(I read it in the paper comic format, though; it's possible it's
not suited to a page-every-couple-of-days webcomic format.)

--
David Goldfarb |
goldf...@gmail.com | "It's flabby and delicious."
gold...@ocf.berkeley.edu |

Dorothy J Heydt

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Jan 5, 2012, 6:50:23 PM1/5/12
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In article <13257...@sheol.org>, Wayne Throop <thr...@sheol.org> wrote:
>: djh...@kithrup.com (Dorothy J Heydt)
>
>: Webcomics I've given up on include PvP, Gunnerkrigg, Sluggy Freelance,
>: PS 238, and probably some others that I have forgotten entirely.
>
>Hm. Can you explain a bit why Gunnerkrigg lost interest for you?

Hard to say. I quit it after about the fourth volume and I don't
remember many details now. It got grim and it didn't seem to be
going anywhere.

>
>( And how can you not like the Laser Cows?

I think I may have quit before they appeared.

>So all in all... it's certainly holding my interest.

Fine. You read it. I have plenty of others that I like.

Dorothy J Heydt

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Jan 5, 2012, 6:51:28 PM1/5/12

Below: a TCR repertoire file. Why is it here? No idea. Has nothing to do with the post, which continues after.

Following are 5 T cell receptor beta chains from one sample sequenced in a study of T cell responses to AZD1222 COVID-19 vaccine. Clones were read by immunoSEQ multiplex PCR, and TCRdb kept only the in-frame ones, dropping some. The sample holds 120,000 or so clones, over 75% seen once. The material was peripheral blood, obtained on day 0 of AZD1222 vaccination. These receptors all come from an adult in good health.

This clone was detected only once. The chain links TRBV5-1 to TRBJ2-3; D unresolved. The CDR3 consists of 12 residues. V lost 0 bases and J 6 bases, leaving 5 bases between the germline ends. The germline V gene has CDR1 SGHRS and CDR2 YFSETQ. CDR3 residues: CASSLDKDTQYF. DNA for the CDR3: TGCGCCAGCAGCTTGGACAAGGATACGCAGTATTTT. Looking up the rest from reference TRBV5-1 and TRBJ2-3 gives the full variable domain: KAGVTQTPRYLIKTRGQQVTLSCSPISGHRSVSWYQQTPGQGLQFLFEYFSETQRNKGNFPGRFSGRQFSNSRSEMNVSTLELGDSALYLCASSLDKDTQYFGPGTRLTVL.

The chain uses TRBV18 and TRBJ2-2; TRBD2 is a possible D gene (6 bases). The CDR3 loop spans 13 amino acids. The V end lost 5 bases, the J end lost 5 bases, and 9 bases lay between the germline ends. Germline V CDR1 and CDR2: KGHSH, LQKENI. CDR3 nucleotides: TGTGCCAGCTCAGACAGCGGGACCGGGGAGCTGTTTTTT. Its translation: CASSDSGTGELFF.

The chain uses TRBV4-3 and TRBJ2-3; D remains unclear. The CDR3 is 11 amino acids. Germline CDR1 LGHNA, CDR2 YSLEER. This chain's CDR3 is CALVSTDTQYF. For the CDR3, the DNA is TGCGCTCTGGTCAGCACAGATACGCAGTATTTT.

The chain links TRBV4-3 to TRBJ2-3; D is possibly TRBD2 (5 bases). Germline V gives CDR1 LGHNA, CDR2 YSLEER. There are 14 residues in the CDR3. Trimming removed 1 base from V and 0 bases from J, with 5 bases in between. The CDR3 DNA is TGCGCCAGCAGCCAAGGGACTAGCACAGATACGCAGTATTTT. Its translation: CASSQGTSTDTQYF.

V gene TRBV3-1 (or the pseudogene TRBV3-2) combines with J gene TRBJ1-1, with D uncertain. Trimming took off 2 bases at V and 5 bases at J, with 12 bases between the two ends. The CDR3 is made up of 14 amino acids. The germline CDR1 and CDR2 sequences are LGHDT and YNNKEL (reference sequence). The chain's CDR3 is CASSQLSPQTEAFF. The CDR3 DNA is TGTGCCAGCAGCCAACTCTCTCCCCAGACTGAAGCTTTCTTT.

to
In article <LxCIL...@kithrup.com>,
David Goldfarb <goldf...@gmail.com> wrote:
>In article <13257...@sheol.org>, Wayne Throop <thr...@sheol.org> wrote:
>>: djh...@kithrup.com (Dorothy J Heydt)
>>: Webcomics I've given up on include PvP, Gunnerkrigg, Sluggy Freelance,
>>: PS 238, and probably some others that I have forgotten entirely.
>
>The one I boggle at is PS 238. How can anyone not love PS 238?
>(I read it in the paper comic format, though; it's possible it's
>not suited to a page-every-couple-of-days webcomic format.)

I liked the first several episodes, through Last Vegas. After
that (I'm going to sound like a broken record) it started to get
grim and I never did go for grimth.

Howard Brazee

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Jan 5, 2012, 7:25:41 PM1/5/12
to
On Thu, 05 Jan 2012 13:24:50 -0600, David Dyer-Bennet <dd...@dd-b.net>
wrote:

>I certainly have mixed feelings about people withdrawing because they've
>won enough. The concept of an award for "best professional artist not
>named Michael Whelan" doesn't sound like that great an honor.

No. But there have been awards to "The best baseball player who
happens to be white" - not to mention other subgroups such as college